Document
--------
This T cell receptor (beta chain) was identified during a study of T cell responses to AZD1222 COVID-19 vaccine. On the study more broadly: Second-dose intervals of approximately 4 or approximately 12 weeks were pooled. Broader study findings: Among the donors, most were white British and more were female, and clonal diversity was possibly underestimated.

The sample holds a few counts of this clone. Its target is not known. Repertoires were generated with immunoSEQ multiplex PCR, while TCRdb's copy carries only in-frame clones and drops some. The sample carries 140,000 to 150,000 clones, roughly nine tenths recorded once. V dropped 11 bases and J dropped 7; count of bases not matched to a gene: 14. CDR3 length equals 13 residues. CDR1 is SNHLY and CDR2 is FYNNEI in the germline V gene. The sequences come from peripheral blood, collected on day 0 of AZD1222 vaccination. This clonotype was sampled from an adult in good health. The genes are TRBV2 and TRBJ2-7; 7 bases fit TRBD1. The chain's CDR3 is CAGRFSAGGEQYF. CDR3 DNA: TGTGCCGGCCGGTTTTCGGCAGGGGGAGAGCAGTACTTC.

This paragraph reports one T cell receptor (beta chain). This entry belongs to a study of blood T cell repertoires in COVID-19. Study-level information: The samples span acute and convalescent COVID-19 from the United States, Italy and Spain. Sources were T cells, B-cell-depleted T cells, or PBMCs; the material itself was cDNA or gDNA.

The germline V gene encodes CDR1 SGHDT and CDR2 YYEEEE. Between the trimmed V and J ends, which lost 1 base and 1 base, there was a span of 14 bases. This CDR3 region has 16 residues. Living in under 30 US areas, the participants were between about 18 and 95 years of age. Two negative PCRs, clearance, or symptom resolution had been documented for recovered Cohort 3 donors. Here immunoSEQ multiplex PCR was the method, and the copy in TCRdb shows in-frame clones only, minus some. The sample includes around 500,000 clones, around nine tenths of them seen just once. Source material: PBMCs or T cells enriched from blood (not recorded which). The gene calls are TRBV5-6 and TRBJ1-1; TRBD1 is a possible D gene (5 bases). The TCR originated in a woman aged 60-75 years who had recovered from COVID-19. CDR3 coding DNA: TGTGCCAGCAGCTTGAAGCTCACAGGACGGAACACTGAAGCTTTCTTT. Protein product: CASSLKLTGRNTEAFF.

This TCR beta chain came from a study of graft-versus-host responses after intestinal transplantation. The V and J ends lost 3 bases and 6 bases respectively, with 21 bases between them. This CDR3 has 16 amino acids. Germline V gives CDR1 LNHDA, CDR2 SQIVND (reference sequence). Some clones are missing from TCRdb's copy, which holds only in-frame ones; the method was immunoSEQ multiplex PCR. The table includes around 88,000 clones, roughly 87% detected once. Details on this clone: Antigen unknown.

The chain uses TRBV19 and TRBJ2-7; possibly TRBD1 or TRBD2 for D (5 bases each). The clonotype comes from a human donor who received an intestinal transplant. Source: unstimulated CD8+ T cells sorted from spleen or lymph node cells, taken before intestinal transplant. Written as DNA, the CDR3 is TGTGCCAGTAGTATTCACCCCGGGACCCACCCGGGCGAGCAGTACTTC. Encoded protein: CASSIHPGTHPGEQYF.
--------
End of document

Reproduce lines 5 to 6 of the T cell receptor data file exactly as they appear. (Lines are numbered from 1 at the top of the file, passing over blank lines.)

This TCR beta chain came from a study of graft-versus-host responses after intestinal transplantation. The V and J ends lost 3 bases and 6 bases respectively, with 21 bases between them. This CDR3 has 16 amino acids. Germline V gives CDR1 LNHDA, CDR2 SQIVND (reference sequence). Some clones are missing from TCRdb's copy, which holds only in-frame ones; the method was immunoSEQ multiplex PCR. The table includes around 88,000 clones, roughly 87% detected once. Details on this clone: Antigen unknown.

The chain uses TRBV19 and TRBJ2-7; possibly TRBD1 or TRBD2 for D (5 bases each). The clonotype comes from a human donor who received an intestinal transplant. Source: unstimulated CD8+ T cells sorted from spleen or lymph node cells, taken before intestinal transplant. Written as DNA, the CDR3 is TGTGCCAGTAGTATTCACCCCGGGACCCACCCGGGCGAGCAGTACTTC. Encoded protein: CASSIHPGTHPGEQYF.